I read with incredulity - or should that be with a resigned sigh - that Mr Plod in the shape of London's Commissioner of Police, Bernard Hogan-Howe is calling for fewer pubs in order to combat "alcohol fuelled disorder". Clearly is has escaped his notice that we have lost 13,000 pubs since 2000 and that alcohol consumption has fallen by 18% in a decade. As a matter of fact, the number of arrests in the Metropolitan Police area for offences such as Drunk and Disorderly has remained around the 6000 mark since 2008/09.
Now I don't know about you, but I can't remember when I last saw a fight or other "alcohol fuelled disorder" - well not of the kind of any interest to the bizzies anyway - I don't think talking bollocks round the table counts - either inside or outside a pub. Where such behaviour occurs it is usually in places where many mostly young people gather for late night drinking and loud music.Clearly, to this observer at least, it is these places, not those that most people normal people would regard as "pubs" that are the issue. These are really bars or pseudo night clubs with late licences and are already well known to police and everyone else within a given local area as trouble spots. It is instructive too that Hogan-Howe reckons that councils should disregard development of local economies when handing out more licences. "It's the economy Stupid" clearly is of no concern to him. Nor are the provisions of the Licensing Act 2003 - enacted in November 2005 - which restricts severely the reasons for refusing a premises license, but adds in the provision for restrictions to apply to a license and a complicated system of local licensing objectives. It also gives the police a role in objecting or restricting premises licences where a "negative cumulative impact on one or more of the licensing objectives." can be demonstrated. In other words, as usual, there are enough existing laws and provisions for problems arising from licensed premises and criminal acts outside them to be dealt with.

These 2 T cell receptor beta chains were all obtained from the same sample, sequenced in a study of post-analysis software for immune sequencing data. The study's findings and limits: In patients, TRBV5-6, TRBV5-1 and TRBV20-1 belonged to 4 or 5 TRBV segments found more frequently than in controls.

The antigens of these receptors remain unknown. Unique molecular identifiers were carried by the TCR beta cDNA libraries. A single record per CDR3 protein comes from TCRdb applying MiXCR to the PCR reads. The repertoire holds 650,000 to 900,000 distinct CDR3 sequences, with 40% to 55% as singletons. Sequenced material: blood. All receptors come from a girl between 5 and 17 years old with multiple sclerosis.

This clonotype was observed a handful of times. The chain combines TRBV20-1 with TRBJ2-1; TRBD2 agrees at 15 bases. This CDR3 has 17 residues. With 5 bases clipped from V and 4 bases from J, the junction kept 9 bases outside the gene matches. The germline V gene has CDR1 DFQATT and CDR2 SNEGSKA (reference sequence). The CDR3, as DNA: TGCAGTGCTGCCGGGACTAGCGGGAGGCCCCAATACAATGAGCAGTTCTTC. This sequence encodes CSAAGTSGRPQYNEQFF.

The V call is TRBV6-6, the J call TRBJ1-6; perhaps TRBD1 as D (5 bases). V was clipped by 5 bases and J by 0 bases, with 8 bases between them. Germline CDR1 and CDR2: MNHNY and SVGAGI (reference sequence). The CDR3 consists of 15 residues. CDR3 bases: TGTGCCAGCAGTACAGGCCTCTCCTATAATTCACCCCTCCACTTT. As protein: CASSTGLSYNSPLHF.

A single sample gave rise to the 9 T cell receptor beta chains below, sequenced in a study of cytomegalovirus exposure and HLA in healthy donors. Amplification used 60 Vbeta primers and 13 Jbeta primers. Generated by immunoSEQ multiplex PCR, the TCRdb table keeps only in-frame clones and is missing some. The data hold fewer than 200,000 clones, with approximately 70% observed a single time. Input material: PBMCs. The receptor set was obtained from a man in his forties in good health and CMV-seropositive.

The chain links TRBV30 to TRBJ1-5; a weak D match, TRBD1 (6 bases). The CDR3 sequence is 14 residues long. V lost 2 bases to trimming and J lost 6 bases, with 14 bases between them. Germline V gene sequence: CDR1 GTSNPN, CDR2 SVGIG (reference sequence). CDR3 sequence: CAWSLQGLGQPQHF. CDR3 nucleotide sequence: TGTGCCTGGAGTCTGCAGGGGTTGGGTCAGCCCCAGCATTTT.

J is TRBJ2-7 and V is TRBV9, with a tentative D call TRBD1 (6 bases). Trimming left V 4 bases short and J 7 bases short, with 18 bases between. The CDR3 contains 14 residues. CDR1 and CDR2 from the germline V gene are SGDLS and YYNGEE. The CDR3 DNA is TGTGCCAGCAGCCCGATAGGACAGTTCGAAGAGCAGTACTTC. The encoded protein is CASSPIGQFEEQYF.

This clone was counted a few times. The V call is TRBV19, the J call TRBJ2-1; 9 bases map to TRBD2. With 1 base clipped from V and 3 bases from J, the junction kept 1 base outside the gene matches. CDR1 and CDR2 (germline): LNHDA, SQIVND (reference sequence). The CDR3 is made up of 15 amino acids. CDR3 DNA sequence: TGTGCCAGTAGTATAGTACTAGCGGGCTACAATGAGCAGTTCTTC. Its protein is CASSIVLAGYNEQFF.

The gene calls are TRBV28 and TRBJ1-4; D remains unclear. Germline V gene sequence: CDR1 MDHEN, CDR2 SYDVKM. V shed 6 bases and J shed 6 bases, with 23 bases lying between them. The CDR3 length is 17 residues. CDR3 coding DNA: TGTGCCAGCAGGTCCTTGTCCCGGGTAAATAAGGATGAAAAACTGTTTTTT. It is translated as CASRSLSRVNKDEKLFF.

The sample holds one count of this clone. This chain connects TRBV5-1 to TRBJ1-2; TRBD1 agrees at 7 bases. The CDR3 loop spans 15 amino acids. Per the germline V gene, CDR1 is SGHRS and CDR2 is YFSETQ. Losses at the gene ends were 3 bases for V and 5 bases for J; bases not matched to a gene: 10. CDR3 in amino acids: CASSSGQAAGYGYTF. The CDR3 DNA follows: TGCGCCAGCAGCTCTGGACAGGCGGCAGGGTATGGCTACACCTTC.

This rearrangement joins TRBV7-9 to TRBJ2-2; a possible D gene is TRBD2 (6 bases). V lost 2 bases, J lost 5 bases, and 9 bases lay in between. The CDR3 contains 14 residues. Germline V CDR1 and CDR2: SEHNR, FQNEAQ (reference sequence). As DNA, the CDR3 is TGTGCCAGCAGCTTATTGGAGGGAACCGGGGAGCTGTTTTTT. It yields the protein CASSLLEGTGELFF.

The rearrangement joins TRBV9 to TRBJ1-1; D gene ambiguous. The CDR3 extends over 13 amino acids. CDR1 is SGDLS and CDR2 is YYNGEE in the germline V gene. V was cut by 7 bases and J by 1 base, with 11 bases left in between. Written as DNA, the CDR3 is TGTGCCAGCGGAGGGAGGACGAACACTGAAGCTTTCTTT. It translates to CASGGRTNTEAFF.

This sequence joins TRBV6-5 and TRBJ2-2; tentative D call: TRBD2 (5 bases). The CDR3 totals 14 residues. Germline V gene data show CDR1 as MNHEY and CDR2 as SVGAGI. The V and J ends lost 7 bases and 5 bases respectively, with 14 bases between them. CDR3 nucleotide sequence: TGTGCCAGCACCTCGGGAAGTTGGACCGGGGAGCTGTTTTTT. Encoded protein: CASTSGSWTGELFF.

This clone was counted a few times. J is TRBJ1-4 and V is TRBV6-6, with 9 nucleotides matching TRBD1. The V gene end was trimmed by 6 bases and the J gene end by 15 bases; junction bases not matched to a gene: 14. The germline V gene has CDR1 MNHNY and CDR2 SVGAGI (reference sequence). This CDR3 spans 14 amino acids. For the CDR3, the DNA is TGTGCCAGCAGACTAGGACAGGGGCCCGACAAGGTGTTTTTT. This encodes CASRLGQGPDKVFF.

Hogan-Howe should choose his terminology a lot more carefully. Pubs and local economies should not suffer because the police don't enforce the law. It is not licences to sell alcohol that cause problems. It is people.
One of my more serious posts. It really got on my nerves reading this. In fact I might have to go to the pub now.